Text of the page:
The first visual rhetoric essay image is by AD Council in collaboration with the National Highway Traffic Safety Administration (NHTSA). The subject is a white male on the driver’s seat of a car with his left hand on the steering wheel and the right hand holding a phone. In addition to this, there is a white text written “Don’t Let Texting Blind You” layered in front of his face. There is more text below, reading “STOP THE TEXTS. STOP THE WRECKS.” I find this graphic very effective.
The combination of elements plays a significant role in communicating the overall message; for example, the white text layered in front of the driver’s face tends to obstruct the viewer from looking into the driver’s eyes, something that is very discomforting. This communicates the same message to the viewer, illustrating what happens to their attention when looking into their phones.
I am, however, conflicted by the visual rhetoric essay image’s subject, as I think a younger female subject of whatever ethnicity would be a more compelling subject as this is the demographic that is more likely to text and drive (Choudhary and Nagendra).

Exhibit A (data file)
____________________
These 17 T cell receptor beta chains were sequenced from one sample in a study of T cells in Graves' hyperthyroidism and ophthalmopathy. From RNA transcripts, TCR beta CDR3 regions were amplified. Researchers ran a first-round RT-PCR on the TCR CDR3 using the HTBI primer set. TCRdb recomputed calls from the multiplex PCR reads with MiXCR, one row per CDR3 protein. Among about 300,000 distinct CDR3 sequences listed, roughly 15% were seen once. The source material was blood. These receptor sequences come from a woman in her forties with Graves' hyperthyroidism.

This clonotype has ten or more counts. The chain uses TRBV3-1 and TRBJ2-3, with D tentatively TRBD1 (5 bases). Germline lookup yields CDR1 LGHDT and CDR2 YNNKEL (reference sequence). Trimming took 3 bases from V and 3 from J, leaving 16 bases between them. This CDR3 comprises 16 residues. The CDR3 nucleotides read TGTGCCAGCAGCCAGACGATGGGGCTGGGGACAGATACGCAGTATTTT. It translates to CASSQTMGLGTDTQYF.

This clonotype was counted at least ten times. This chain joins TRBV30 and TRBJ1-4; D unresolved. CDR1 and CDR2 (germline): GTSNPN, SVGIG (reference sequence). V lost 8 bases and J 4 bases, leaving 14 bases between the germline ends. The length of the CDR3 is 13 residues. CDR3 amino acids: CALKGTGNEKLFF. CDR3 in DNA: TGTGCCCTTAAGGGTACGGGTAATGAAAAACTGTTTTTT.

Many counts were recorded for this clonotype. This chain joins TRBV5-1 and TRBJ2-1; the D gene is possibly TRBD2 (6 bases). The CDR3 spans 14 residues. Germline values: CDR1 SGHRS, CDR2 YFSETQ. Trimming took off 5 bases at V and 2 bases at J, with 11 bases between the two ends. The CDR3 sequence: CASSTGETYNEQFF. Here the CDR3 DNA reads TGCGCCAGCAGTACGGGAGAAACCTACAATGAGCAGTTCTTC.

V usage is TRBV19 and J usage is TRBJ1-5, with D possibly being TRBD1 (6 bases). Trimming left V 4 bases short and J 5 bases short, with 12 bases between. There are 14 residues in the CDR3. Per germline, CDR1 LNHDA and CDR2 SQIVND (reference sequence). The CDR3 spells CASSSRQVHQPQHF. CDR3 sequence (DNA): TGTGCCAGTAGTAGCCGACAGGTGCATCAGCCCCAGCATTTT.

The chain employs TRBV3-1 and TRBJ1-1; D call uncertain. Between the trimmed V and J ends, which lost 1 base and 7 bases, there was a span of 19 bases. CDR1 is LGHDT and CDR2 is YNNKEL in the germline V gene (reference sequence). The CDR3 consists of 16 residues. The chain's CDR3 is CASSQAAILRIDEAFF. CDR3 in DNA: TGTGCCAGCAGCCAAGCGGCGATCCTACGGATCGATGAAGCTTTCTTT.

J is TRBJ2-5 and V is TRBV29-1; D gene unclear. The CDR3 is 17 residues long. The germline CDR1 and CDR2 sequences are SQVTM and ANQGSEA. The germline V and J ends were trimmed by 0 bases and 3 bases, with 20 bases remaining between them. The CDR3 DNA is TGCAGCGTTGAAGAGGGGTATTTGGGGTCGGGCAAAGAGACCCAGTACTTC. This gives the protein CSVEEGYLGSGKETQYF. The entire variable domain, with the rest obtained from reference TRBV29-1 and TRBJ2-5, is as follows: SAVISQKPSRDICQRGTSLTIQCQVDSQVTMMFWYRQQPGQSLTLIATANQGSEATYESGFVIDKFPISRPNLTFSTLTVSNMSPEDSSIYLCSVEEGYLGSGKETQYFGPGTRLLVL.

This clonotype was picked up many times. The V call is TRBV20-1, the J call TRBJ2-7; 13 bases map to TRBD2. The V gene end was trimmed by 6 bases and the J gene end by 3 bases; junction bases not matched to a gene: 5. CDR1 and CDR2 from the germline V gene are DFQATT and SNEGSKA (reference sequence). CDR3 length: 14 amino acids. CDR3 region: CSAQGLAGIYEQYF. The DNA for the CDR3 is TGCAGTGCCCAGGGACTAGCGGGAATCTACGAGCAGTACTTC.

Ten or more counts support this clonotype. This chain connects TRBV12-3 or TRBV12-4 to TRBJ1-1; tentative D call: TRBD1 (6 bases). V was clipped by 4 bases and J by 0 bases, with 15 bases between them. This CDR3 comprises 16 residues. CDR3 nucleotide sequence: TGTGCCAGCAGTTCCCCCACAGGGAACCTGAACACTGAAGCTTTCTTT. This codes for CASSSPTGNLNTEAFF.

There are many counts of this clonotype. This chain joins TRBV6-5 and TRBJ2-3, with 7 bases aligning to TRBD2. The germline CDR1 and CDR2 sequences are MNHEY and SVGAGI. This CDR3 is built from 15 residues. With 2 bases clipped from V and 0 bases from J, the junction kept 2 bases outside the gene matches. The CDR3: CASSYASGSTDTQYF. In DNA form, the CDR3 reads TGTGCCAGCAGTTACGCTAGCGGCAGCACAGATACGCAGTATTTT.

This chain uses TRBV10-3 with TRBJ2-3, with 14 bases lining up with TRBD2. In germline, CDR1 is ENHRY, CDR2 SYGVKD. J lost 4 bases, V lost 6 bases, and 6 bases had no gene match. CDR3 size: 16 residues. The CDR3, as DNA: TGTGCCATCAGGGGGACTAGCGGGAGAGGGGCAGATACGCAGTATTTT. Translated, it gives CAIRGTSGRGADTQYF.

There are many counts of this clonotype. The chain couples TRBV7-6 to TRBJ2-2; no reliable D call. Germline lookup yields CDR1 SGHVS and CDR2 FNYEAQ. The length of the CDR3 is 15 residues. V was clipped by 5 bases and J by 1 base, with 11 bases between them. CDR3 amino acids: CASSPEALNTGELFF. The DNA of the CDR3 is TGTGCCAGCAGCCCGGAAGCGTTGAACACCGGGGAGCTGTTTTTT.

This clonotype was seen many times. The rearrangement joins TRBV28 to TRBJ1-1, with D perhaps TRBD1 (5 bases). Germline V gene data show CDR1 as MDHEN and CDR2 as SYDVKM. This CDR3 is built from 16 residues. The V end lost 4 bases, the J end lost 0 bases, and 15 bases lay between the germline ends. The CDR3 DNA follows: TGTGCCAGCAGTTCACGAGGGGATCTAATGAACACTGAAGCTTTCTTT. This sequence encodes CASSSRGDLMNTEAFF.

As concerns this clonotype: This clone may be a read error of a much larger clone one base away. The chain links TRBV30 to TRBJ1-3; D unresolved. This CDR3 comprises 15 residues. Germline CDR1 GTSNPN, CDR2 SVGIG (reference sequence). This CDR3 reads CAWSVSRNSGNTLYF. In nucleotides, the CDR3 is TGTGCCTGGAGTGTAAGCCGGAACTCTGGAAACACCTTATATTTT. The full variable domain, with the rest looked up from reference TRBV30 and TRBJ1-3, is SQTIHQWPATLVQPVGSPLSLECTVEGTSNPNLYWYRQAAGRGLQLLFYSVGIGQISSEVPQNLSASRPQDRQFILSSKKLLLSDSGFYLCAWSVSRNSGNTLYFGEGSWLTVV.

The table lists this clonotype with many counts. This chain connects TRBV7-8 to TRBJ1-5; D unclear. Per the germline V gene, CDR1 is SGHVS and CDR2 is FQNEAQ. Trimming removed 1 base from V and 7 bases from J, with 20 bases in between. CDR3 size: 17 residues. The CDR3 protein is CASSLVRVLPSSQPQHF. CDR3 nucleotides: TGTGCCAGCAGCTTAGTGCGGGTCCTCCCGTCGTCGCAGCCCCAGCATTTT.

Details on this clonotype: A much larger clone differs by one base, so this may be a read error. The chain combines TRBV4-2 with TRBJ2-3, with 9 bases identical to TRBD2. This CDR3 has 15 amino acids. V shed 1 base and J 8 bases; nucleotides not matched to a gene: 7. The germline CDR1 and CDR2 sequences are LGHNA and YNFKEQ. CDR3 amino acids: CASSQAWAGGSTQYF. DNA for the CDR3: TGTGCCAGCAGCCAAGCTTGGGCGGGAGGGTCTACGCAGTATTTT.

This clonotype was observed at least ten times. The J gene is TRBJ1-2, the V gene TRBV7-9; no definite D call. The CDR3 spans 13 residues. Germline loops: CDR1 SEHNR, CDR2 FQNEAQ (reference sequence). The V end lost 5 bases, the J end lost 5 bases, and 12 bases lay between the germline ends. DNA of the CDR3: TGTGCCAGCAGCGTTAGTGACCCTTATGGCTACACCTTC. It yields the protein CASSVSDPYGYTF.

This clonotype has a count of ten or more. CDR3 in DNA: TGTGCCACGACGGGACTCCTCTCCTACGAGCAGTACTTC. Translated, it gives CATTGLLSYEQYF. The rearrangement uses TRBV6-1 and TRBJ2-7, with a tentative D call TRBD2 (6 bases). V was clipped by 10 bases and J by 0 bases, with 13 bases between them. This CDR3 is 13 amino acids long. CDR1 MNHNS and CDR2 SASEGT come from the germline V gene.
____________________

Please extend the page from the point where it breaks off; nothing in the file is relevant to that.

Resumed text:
The second visual rhetoric essay image is sponsored by “Stonebridge Church of God,” written in a legible white text on a blue background. The church’s program and the pastor’s name are on the bottom of the graphic. The sign’s message is written in black text on a white background “HONK IF YOU LOVE JESUS TEXT WHILE DRIVING IF YOU WANT TO MEET HIM.” The graphic designer used satirical humor with zeal, as expected in religious communities, and would be effective in an area where the average speed is very low.
However, it would be ineffective on a busy road, as it would take time for one to process the message of the sign. The sign might even lead to road accidents on a busy street, as the road users use a lot of their attention to decipher the message. Furthermore, urging drivers to honk aimlessly on the road is a threat to all road users’ safety. Therefore, this sign would be an ineffective graphic in anti-texting and driving campaigns.
Choudhary, Pushpa, and Nagendra R. Velaga. “A comparative analysis of risk associated with eating, drinking and texting during driving at unsignalised intersections.” Transportation research part F: traffic psychology and behaviour 63 (2019): 295-308.